About Abby Sandel

Whether you're naming a baby, or just all about names, you've come to the right place! Appellation Mountain is a haven for lovers of obscure gems and enduring classics alike.

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  1. I’ve never understood why some folks feel names like Damian and Ursula are “evil” and unusable, simply because they were in fairly recent movies. That doesn’t suddenly cancel out thousands of years of positive history. My middle name is Ursula, and I’ve always defended it to people who think only of some stupid cartoon witch.

  2. I am actually struggling with this very issue right now. We just found out that we’re having a baby boy (yay!!), but we’re having a very difficult time coming up with names we like for boys (we had at least 5 options for a girl…figures, right?). One of the few names I really like is Dorian (nn Rory)…but the biggest association with it is Dorian Gray, and I can’t find much else about it. I can overlook the evil, soulless, narcissistic murderer association…but can the rest of the world? I don’t know…we’re keeping it on the list though. 🙂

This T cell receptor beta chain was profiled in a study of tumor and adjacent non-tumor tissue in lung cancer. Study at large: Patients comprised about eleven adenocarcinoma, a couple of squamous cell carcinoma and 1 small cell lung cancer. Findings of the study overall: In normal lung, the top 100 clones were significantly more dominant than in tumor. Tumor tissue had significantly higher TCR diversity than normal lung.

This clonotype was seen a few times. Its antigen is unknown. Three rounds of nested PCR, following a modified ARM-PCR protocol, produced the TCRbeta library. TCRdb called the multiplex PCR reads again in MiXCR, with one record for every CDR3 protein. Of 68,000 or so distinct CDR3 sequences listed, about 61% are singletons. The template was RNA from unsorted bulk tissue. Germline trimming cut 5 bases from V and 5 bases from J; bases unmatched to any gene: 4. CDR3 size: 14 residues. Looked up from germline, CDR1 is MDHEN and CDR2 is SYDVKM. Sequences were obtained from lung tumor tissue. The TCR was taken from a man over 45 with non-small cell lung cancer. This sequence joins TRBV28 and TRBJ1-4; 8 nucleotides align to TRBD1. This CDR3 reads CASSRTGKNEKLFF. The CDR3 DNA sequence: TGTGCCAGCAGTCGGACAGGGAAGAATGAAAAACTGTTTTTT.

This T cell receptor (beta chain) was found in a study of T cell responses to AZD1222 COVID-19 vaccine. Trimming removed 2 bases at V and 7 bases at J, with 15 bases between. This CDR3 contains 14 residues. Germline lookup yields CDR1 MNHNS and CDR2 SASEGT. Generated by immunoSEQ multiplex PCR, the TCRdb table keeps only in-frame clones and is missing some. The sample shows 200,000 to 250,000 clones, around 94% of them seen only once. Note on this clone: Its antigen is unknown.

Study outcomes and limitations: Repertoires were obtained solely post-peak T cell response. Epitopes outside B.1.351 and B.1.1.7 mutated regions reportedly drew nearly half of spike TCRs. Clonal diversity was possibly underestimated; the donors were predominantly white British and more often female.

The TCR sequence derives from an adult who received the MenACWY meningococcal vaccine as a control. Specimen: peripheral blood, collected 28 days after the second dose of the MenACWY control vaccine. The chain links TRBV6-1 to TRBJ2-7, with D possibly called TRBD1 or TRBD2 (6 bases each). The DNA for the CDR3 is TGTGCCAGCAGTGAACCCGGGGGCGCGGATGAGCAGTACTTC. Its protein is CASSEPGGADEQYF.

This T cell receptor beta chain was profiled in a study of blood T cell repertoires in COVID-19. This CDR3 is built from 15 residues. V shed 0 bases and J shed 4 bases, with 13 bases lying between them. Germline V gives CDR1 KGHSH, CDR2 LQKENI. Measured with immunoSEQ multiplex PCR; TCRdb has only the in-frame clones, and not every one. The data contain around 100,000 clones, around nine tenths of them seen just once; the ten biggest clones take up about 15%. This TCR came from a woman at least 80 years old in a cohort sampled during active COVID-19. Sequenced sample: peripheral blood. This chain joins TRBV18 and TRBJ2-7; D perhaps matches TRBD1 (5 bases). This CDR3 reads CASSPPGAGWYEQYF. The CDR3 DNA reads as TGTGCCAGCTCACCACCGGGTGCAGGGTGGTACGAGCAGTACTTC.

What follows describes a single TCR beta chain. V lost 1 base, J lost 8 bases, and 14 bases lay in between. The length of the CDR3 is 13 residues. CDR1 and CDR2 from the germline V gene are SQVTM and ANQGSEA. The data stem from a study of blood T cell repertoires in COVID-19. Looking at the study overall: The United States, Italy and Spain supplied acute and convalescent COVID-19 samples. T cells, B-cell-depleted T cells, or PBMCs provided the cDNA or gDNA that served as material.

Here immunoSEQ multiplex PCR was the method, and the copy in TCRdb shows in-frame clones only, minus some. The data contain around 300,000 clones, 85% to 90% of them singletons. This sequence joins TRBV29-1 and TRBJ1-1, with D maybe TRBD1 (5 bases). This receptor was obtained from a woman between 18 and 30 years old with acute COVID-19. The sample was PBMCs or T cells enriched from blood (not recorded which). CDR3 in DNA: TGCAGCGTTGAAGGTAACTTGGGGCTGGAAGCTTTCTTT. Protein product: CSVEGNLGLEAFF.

1. For a good association to the name Dorian. J.D. on the TV show Scrubs was named Dr. John Dorian. Aside from Dorian Grey, I always think of him when I hear the name.

    2. Dorian nicknamed Rory? That’s fabulous! I’d use it. FWIW, I don’t think the nuances of the story of Dorian Gray are well known … just the general idea. And I think Dorian fits so well with popular names for boys today – Adrian, Dylan – that it would wear well.

      1. Just thought I’d let you know – we went with Dorian Arthur! He was born yesterday, and so far not one person has mentioned Dorian Gray. Although when I called him “our wee little Rory”, my brother asked, “what’s a Rory?” >_< haha